Hurricane Florence has left a lot of devastation in its wake, including the loss of 37 lives. North Carolina was one of the hardest-hit states, and evacuees have been cautioned against returning to their homes, as flooding could still worsen.
In addition to the toll on humans, the storm has also affected animals, including the state’s herds of wild horses that roam the Outer Banks. Cape Hatteras National Seashore and Corolla Wild Horse Fund both took to social media to let everyone know that their populations of horses survived the disaster.
Here are the horses in Carova:
And here’s a pic from Ocracoke:
“The horses are doing fine! In our area, we did not get hit by the hurricane, but we did have a little storm,” Jo Langone, COO of Corolla Wild Horse Fund, told People. “There are places south and west of us where the people are getting hurt. There was a lot of spotlight on us last week when the hurricane was approaching because it looked like it could be coming to our area, but it ended up not.”
The horses survived due in part to their ability to sense impending bad weather and their strong instinct to seek shelter, which they do by taking protection in forest areas or in the marsh, according to Langone.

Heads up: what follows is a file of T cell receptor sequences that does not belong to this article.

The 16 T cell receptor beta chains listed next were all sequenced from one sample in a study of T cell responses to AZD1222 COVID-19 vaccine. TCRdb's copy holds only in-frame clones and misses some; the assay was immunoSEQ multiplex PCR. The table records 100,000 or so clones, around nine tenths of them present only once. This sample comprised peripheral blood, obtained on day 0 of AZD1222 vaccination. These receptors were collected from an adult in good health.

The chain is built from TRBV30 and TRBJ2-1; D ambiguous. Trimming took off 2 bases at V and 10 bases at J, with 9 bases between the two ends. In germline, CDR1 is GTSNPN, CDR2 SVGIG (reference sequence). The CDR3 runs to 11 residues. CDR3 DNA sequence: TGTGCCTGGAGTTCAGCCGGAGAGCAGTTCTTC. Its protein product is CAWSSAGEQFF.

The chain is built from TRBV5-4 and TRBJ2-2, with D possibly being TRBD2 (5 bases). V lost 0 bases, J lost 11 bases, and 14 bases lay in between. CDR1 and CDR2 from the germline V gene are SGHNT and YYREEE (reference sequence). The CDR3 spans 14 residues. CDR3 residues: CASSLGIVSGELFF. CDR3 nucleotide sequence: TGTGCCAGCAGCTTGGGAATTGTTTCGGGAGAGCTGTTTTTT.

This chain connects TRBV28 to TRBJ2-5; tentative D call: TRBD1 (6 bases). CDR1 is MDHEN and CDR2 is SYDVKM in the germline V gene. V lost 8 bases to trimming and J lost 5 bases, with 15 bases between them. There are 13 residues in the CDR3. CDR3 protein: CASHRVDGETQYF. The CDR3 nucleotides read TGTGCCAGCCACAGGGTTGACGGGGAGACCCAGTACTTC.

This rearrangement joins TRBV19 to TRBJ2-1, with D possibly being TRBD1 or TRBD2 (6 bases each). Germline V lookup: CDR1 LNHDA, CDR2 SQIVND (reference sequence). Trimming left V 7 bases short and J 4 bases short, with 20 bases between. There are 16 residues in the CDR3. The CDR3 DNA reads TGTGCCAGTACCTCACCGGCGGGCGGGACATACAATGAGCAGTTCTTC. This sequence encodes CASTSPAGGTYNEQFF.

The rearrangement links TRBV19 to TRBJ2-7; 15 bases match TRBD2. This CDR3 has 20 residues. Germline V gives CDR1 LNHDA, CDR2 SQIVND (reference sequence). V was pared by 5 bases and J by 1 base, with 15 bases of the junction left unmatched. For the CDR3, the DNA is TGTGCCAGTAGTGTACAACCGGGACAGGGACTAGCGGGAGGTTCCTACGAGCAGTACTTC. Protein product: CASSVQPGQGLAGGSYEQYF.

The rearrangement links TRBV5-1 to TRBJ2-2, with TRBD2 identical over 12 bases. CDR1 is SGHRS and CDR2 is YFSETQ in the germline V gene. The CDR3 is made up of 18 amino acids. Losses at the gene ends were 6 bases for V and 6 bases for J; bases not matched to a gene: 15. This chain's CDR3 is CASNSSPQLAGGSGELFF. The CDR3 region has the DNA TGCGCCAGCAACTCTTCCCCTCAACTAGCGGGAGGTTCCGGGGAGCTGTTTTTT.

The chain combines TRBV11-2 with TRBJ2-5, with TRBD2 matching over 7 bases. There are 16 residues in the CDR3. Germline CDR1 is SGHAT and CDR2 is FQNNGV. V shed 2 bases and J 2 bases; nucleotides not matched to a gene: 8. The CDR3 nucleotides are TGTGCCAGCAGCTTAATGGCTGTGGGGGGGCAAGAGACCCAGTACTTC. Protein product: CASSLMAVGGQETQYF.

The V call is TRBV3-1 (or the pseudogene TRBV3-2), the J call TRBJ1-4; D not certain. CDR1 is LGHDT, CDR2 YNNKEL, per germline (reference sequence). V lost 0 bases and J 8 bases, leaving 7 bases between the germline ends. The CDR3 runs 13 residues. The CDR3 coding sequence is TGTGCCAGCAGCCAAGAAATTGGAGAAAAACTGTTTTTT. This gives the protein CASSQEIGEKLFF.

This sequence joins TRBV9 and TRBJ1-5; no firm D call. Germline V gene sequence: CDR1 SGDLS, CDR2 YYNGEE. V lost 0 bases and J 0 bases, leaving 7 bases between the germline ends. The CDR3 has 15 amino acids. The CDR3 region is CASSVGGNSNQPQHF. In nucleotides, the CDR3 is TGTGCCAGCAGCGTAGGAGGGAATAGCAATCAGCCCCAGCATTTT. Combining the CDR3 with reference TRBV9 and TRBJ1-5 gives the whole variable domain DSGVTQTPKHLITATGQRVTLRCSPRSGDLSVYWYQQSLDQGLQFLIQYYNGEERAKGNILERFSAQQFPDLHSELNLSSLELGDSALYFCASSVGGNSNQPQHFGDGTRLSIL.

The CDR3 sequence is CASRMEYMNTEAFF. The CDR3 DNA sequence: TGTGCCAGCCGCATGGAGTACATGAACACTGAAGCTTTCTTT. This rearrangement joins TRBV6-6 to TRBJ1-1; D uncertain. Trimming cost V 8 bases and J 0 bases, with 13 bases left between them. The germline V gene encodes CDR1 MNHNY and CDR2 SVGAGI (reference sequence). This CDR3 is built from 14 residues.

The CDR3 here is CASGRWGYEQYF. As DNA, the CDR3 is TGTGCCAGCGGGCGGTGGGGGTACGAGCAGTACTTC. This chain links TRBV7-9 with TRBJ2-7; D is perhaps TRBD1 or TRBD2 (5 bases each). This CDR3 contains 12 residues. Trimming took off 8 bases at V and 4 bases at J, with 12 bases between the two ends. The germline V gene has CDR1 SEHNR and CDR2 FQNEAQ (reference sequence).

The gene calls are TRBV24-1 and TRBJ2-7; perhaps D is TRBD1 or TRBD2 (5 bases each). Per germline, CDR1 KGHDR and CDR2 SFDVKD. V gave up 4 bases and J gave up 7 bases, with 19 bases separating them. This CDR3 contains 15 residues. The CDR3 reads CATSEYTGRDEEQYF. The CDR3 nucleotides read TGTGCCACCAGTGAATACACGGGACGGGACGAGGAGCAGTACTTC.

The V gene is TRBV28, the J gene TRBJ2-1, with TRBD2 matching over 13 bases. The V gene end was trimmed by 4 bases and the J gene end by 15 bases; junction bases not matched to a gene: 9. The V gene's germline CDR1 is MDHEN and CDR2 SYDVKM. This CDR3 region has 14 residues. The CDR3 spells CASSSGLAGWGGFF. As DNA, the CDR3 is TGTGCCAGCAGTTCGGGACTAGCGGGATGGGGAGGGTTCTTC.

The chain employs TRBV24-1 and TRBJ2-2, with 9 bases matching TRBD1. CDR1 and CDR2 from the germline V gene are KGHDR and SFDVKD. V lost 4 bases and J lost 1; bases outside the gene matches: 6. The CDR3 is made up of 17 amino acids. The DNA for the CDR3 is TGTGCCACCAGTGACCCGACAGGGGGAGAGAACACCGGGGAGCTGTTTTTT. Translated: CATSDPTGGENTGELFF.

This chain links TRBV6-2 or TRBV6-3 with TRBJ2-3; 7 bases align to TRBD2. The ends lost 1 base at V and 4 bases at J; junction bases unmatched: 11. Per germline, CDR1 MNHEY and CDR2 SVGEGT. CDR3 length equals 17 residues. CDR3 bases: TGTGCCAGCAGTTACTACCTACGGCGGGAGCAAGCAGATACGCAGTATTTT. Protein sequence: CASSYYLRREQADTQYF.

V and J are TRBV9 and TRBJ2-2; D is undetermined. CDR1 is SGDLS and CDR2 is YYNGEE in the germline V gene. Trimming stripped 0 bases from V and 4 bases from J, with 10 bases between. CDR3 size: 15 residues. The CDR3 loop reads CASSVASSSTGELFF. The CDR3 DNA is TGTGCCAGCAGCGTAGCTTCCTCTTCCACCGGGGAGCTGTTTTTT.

On Sept. 18, the Rachel Carson Reserve in Beaufort, North Carolina, also gave an update on their horses via Facebook, writing, “Florence update 9/18/18: As of 1 p.m. today, all of the Rachel Carson Reserve wild horses have been accounted for. All animals are in good condition.”
In addition to the horses, about 100 dogs and cats that were rescued when the roof at the Carteret County Humane Society Shelter in Newport, North Carolina collapsed were given free checkups and fed at the North Carolina State Fairgrounds on Sept. 17. They will go on to rescue groups to be adopted.
Our thoughts and prayers go out to all the animals and humans still battling the effects of the storm.